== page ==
[On] February 27th, 2010, (…) in Constitución, Chile (…) a magnitude of 8.8 (…) quake and the tsunami it produced completely crushed the town. By the time it was over, more than 500 people were dead, and about 80% of the Constitución’s buildings were ruined.
As part of the relief effort, an architecture firm called Elemental was hired to create a master plan for the city, which included new housing for people displaced in the disaster. But the structures that Elemental delivered were a radical and controversial approach toward housing.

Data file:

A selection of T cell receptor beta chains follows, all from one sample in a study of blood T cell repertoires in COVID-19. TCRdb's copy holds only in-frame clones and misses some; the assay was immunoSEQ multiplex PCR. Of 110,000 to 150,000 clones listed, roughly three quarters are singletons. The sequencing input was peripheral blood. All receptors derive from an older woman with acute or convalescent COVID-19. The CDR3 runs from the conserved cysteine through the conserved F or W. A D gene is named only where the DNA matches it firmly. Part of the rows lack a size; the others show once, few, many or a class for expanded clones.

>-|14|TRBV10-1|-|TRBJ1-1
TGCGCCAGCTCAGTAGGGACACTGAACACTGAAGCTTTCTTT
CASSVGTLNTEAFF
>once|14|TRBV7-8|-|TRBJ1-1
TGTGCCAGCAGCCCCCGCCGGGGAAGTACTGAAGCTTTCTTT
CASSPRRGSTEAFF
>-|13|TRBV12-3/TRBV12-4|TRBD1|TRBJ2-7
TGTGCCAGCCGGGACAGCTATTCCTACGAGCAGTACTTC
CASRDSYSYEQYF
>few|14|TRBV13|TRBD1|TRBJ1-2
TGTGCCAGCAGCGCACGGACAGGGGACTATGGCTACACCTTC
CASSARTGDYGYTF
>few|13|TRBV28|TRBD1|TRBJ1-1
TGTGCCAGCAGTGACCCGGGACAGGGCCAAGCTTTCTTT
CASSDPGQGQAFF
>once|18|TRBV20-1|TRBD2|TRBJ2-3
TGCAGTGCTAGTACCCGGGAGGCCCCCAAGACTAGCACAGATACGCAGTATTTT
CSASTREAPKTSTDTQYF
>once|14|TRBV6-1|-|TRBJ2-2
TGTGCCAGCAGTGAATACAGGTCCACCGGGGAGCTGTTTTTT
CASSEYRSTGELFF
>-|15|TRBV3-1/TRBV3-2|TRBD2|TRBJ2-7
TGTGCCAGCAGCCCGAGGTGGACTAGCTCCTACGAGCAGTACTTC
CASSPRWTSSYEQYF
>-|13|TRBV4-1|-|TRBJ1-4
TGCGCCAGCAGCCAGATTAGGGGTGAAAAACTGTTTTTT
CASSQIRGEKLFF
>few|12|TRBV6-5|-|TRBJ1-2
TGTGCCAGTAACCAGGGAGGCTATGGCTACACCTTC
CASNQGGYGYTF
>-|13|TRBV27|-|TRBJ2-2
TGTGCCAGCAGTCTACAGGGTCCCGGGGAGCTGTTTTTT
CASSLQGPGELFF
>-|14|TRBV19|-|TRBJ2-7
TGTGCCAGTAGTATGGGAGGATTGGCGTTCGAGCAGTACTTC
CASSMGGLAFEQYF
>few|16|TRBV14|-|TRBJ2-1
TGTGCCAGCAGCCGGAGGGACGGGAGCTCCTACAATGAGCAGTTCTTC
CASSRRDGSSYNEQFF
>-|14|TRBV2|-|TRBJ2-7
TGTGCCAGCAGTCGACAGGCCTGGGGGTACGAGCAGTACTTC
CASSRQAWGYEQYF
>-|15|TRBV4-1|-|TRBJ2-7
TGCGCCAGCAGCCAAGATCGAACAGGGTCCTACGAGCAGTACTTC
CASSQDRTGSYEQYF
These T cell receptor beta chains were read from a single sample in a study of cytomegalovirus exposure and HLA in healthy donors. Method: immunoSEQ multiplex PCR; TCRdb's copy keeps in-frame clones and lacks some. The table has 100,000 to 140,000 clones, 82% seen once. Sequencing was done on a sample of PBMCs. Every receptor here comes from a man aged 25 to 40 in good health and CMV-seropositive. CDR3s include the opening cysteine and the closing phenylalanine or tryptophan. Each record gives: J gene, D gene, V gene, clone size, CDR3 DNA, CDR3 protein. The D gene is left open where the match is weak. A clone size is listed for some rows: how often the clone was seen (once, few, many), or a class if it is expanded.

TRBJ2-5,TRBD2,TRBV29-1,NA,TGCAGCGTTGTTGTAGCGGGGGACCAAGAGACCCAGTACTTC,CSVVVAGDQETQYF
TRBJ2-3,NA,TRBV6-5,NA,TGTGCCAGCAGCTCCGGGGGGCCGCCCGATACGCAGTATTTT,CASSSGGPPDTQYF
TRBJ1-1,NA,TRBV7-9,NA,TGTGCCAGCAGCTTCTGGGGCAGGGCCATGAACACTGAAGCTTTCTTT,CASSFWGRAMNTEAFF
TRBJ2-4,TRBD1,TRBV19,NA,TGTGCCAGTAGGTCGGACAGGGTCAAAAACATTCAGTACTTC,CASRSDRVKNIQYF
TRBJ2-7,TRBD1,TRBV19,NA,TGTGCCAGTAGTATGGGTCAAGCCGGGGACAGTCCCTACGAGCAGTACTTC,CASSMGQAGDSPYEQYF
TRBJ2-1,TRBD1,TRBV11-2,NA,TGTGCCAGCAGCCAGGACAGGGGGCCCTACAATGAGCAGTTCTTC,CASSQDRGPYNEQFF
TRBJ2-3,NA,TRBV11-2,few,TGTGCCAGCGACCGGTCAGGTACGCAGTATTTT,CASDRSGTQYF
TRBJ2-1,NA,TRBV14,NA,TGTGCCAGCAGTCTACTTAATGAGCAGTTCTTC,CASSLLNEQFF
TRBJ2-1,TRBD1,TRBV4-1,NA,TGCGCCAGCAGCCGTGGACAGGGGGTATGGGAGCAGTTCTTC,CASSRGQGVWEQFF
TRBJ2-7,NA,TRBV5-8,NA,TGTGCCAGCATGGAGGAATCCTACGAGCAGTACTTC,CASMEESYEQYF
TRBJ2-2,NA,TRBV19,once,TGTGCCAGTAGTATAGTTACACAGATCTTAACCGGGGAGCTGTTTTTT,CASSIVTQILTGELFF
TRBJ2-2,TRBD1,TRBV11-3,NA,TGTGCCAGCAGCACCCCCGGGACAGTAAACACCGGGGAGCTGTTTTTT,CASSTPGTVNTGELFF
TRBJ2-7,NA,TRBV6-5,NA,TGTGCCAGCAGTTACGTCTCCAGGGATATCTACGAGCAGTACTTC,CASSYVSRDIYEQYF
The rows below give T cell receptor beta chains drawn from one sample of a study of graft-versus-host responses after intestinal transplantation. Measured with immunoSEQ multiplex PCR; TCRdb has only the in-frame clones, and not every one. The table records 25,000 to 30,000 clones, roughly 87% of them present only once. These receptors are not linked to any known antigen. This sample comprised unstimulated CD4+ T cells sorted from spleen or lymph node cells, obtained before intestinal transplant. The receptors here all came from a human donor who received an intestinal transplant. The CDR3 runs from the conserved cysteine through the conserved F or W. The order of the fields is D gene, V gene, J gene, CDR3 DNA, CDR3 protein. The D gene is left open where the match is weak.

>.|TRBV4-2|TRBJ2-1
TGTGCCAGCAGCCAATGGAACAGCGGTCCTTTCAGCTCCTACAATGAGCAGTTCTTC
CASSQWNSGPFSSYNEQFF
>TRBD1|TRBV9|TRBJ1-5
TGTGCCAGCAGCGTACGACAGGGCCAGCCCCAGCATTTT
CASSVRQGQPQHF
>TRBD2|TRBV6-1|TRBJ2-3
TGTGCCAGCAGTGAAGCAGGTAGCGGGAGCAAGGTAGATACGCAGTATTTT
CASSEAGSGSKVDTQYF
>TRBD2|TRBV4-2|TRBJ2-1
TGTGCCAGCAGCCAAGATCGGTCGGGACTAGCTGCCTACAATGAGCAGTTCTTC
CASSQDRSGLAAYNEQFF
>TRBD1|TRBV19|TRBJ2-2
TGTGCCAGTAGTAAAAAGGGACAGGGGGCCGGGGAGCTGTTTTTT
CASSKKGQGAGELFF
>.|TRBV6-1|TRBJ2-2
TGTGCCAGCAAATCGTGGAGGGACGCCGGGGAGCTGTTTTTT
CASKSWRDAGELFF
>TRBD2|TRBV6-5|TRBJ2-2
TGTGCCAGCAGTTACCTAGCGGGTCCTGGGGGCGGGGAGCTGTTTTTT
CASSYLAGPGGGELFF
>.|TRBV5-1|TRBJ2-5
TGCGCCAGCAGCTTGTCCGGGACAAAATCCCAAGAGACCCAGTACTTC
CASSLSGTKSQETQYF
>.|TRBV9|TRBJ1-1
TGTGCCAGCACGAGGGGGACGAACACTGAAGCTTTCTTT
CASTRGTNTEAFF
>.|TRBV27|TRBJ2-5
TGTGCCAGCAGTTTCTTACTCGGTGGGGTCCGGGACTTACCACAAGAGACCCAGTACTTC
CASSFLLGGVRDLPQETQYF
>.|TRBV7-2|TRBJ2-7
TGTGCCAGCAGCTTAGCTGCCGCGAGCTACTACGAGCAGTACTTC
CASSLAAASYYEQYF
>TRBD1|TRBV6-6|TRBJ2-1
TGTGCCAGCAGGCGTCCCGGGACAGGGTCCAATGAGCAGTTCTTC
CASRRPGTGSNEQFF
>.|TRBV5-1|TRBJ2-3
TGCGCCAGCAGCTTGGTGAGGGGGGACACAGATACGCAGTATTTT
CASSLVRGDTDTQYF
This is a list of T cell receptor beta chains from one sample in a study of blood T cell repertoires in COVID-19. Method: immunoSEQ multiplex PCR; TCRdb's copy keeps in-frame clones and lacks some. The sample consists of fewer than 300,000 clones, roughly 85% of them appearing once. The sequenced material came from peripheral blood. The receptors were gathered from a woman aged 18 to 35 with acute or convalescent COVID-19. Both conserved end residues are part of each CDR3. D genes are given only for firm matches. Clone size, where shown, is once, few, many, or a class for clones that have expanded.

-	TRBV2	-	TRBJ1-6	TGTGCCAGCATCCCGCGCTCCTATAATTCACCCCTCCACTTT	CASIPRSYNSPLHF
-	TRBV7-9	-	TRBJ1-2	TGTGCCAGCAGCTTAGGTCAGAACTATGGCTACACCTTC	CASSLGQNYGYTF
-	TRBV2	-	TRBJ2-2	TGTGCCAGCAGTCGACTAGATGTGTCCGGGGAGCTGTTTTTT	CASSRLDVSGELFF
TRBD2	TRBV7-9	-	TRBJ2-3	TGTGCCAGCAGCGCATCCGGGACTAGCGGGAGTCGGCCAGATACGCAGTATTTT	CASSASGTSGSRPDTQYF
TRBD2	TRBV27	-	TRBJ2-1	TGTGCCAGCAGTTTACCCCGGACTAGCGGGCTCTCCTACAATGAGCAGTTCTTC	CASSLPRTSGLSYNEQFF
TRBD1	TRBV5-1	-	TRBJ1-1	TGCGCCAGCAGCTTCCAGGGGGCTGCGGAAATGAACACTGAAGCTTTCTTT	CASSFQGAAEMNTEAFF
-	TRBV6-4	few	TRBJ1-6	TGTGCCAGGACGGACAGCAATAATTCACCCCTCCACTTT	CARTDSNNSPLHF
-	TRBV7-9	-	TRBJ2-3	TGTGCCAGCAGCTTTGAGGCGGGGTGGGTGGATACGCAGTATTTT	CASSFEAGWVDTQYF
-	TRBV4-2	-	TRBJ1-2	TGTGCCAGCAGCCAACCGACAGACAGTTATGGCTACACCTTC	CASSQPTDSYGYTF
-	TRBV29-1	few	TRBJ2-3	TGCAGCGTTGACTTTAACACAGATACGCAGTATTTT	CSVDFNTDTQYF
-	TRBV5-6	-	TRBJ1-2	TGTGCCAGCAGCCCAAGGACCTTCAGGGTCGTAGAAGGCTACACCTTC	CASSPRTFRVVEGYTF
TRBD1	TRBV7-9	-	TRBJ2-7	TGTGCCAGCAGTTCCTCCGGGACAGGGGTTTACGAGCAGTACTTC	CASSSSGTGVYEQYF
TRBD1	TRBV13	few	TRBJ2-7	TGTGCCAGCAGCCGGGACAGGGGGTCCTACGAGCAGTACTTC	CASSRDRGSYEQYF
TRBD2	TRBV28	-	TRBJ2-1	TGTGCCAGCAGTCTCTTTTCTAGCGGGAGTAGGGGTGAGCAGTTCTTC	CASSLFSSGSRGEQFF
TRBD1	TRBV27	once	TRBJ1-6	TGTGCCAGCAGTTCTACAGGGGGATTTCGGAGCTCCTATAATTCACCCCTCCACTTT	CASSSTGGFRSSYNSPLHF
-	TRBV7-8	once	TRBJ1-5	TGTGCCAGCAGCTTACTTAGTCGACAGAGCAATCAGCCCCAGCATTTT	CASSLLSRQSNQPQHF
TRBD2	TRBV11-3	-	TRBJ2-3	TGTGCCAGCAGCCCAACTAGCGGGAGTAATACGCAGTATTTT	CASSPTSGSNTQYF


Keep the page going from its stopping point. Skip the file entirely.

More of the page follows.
They gave people half of a house. (…)
The approach has its roots in a building methodology made popular by the 1972 essay, “Housing is a Verb,” by architect John F.C. Turner. Turner made the case that housing ought not be a static unit that is packaged and handed over to people. Rather, housing should be conceived of as an ongoing project wherein residents are co-creators.